Our final stop in Michigan was to the Kalamazoo Nature Center.  This is a lovely complex consisting of more than 1,000 acres within a variety of habitats—from forests, to wetlands, to prairies.  It offers hiking trails, sculpture gardens, and an old farmhouse at which a wedding was scheduled later in the day.  The site includes a recreated tropical rain forest to give you an idea of what Michigan lands were once like after glaciers melted.  The trails are all well-maintained with landscapes that evoke peace and tranquility.  They also have a rehabilitation area for birds of prey.  I didn’t like the looks the red-tailed hawk was giving me—he probably was envisioning me as his lunch!


View from one of the hiking trails we traversed.

This cute doe was watching us from afar in the woodlands area.


A resident of the rain forest

As he eyes me, he seems to be saying, "is that lunch"?  I THINK NOT!

After doing laundry on another day, we spent that afternoon hiking along the Pumpkin Vine Trail in Shipshewana, Indiana.  This was an old railroad line that was converted to a hiking/biking trail.  Spanning 30 miles, Pumpkin Vine Trail runs through several towns and offers pastoral scenery.  (In 2018, we hiked several miles through Goshen).  We visited the memorial of Chief Shipshewana, the leader of the Pottawattamie Indians.  He and his band were removed from this area in 1838.  Their 665-mile march to a reservation in Kansas became known as the Trail of Death.   The Chief was permitted to return to his beloved homeland along the banks of Shipshewana Lake in 1839, where he died 2 years later.


We spent our final day in Indiana touring the University of Notre Dame, the private Catholic educational institution founded in 1842.  Home to the “Fighting Irish”, it had some top-notch football players (Montana, Theismann) and some great coaches (Leahy, Rockne, Parseghian, Holtz).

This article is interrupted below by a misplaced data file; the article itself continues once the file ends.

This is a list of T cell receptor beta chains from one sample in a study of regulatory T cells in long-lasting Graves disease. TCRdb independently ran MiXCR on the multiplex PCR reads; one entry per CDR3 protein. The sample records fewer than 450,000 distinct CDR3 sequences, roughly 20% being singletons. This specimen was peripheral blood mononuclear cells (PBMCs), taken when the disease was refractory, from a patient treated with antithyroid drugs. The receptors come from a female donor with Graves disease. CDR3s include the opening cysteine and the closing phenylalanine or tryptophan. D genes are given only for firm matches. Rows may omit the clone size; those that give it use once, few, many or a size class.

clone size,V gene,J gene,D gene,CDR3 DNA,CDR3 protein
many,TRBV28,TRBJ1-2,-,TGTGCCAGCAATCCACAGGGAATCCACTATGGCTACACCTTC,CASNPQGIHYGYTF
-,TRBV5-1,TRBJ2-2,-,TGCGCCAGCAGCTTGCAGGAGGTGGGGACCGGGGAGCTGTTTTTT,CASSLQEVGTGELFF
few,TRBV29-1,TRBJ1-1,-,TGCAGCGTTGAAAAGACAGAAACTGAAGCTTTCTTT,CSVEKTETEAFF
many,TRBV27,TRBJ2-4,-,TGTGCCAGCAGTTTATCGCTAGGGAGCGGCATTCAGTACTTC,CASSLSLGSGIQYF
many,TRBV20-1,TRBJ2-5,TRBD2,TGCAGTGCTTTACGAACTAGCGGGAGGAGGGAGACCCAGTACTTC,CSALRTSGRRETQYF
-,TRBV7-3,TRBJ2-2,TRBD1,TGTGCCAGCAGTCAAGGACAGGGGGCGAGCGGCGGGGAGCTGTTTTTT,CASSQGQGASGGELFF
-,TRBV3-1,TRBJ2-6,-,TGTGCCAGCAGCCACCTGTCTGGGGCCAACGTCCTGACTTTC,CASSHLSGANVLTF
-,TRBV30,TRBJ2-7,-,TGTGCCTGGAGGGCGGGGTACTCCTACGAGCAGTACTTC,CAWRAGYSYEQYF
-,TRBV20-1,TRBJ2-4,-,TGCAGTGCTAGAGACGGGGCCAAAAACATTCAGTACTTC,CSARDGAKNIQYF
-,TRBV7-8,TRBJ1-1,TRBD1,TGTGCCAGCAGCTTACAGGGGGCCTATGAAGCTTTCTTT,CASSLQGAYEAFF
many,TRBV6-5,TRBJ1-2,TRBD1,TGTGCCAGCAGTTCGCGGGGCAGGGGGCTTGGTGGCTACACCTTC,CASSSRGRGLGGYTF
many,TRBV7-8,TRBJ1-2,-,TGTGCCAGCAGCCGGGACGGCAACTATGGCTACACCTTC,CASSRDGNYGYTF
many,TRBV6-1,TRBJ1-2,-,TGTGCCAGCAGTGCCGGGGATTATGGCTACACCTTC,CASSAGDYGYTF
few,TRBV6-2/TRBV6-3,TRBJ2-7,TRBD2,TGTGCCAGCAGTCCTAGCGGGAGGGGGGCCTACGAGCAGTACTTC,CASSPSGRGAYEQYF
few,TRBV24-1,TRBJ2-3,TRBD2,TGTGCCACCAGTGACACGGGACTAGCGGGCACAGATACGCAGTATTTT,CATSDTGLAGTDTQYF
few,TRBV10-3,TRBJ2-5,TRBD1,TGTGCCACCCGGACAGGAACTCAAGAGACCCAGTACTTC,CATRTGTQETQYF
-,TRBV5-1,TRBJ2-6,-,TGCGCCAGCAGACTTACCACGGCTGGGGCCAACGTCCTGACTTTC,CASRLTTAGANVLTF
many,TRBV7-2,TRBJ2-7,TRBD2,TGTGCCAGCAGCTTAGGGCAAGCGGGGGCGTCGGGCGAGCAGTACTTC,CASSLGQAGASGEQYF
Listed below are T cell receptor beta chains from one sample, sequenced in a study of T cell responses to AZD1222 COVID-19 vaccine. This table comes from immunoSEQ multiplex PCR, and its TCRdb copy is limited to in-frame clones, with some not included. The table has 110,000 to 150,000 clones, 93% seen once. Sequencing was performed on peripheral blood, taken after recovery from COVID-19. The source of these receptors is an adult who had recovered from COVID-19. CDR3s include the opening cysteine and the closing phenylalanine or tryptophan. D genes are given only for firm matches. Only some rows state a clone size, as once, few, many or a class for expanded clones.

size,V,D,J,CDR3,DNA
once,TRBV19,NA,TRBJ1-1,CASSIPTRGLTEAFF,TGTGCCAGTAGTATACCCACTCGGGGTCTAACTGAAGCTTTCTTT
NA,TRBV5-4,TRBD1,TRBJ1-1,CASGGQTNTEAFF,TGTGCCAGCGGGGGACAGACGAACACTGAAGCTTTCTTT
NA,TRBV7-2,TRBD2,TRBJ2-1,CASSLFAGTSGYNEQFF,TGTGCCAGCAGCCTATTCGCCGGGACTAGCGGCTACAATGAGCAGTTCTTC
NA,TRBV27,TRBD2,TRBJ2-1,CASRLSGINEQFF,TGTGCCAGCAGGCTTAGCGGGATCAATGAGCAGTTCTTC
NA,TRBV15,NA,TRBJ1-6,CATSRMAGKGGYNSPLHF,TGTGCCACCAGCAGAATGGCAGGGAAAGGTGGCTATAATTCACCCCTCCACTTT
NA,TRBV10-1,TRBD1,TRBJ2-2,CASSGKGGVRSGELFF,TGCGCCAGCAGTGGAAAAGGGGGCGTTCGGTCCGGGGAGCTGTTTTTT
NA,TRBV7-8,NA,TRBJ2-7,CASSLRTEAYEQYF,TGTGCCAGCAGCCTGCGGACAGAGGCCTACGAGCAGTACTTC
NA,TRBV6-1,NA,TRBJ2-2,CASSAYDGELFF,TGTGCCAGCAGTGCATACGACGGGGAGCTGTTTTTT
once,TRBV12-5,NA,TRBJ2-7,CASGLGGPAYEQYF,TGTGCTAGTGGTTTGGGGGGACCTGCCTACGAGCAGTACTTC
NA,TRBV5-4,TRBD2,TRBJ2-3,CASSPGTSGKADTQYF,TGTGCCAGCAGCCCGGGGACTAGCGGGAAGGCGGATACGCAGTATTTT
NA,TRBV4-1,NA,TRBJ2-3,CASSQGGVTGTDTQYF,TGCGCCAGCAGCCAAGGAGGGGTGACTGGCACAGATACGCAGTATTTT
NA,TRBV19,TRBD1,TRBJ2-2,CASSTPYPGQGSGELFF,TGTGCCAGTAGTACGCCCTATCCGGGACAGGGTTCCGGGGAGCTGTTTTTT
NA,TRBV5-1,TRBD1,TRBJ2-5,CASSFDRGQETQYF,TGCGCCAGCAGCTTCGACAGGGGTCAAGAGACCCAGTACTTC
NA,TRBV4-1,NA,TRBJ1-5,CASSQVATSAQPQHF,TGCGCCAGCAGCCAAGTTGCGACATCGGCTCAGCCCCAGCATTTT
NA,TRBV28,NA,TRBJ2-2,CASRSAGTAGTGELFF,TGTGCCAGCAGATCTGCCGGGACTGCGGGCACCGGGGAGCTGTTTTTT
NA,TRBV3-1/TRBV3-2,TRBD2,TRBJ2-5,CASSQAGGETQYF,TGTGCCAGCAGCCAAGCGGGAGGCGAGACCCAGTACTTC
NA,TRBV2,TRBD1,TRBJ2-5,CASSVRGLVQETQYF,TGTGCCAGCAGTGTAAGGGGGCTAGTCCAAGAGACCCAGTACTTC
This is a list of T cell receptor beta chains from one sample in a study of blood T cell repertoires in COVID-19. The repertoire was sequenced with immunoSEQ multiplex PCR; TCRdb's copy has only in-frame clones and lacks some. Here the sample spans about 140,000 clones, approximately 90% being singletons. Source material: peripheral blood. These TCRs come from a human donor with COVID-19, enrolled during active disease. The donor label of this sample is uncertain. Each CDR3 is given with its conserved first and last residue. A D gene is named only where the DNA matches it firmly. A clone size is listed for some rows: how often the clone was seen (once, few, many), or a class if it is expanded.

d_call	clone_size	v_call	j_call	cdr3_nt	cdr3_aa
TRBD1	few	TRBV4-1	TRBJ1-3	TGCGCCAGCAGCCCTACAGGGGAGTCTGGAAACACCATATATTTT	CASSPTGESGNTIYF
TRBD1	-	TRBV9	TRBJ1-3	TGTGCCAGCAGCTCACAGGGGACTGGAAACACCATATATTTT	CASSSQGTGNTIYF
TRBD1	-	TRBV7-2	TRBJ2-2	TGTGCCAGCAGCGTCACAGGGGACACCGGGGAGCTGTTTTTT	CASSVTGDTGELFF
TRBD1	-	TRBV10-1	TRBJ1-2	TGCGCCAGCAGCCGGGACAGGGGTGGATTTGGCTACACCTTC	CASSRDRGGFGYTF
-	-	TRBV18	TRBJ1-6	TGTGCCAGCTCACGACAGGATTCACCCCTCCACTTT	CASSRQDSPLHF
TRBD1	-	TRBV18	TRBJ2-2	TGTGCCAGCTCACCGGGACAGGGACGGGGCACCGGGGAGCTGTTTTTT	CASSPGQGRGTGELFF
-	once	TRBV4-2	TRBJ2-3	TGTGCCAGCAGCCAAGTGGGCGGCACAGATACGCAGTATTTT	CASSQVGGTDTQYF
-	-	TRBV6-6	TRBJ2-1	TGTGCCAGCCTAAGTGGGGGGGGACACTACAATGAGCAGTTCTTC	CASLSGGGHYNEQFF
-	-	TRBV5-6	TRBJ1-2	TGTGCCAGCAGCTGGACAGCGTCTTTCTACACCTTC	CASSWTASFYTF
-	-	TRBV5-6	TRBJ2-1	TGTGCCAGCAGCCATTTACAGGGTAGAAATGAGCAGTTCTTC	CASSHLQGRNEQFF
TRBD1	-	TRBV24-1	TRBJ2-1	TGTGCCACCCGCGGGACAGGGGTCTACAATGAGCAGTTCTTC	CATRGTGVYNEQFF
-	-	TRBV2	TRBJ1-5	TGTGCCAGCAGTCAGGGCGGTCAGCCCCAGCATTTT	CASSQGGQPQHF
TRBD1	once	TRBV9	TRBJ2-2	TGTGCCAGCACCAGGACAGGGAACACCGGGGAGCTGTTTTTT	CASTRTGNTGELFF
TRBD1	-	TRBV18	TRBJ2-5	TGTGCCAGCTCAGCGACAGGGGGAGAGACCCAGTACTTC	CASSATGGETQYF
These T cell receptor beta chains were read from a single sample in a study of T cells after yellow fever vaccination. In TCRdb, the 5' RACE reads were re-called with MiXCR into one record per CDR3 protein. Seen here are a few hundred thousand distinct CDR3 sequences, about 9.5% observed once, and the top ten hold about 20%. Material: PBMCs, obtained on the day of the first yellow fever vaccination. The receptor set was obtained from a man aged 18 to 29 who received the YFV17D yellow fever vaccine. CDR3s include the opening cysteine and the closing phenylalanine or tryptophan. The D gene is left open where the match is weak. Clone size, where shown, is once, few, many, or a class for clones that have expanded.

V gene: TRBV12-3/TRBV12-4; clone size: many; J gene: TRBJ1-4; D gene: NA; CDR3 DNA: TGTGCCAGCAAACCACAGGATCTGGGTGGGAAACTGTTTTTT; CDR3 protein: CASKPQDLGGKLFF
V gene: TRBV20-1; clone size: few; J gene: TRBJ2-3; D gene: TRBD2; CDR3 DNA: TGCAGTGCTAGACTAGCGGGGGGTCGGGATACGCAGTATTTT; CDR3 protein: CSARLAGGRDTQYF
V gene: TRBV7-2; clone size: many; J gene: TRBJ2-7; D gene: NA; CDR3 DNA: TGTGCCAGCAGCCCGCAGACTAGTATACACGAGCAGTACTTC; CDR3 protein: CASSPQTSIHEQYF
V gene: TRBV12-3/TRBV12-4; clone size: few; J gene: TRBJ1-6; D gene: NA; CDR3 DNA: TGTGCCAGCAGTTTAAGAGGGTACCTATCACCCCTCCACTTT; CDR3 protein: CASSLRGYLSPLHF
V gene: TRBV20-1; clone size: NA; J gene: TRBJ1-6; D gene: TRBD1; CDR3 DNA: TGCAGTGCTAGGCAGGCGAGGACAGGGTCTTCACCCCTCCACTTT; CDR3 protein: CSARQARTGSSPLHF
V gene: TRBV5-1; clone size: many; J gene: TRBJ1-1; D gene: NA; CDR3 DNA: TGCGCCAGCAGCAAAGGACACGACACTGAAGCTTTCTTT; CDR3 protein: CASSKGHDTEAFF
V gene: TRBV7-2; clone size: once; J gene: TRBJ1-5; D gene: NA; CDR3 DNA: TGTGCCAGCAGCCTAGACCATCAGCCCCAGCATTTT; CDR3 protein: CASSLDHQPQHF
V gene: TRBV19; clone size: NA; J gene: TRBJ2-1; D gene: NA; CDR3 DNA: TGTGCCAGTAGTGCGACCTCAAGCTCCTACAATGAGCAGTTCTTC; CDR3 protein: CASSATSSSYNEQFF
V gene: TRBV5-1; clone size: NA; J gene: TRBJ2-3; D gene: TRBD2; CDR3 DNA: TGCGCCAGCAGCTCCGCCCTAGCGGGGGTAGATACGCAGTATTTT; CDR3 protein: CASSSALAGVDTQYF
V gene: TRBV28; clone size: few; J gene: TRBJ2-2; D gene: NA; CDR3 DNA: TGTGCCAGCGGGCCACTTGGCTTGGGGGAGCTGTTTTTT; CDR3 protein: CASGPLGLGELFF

Dad in his usual pose, Hook'em! 

Knute Rockne statue.

Tribute to Coach Parseghian.

Field of the Fighting Irish...

...as viewed from the Skybox area.

Open greenways and sculpture gardens make the campus a park-like setting.  The main building dates to 1879 and features a beautiful rotunda, carved wood moldings, and wall tapestries of various animals (one even included rodentia).  The Basilica was erected in 1871.  Though the interior is quite ornate, it still felt warm and welcoming.  So, I stopped to chat a few minutes with the Man Upstairs.  I asked him to guide our Country, to bring peace to all its troubled souls, to help us put aside politics, respect and celebrate the freedom to have different opinions and cultures, and most importantly, to find common ground to be the best United States of America we possibly can.  I also took the time to thank him for the many blessings he has bestowed upon me and my parents, for the wonders of nature he created as Master Architect, and for the people he has placed in our lives that bring us love, laughter, joy, and fellowship. 


A tapestry with an aerial view of the campus.

The Founding Father of the University


Rotunda of main building.

Tapestry in main building featuring my ancestral brethren!

The Basilica facade...

...muraled ceiling...

...stained glass windows...

...and pillared cathedral.

We visited the Art Gallery, marveling at the artifacts from prior civilizations. I found it interesting to see how many current fashion statements replicate ancient cultures—tattoos, dyed hair, nose rings, ear holes.  The Gallery included early European works as well as contemporary art from Jim Dine.  Among Dine’s many pieces exhibited was a series of portraits featuring the Disney character Pinnochio.  I wondered if I lied like Pinnochio, what body part would grow on me?  I think it would probably be my ears.   After spending more than 2 hours perusing all the wonderful exhibits, this stuffed rat and his parents departed the Gallery much more culturally-enriched.

Suite Retreat gets released from the RV hospital this afternoon.  We are all excited to get settled back into our home on wheels and return to the road.

Talk to you again soon!


1 comment:

  1. You guys always find interesting places to explore. Safe travels!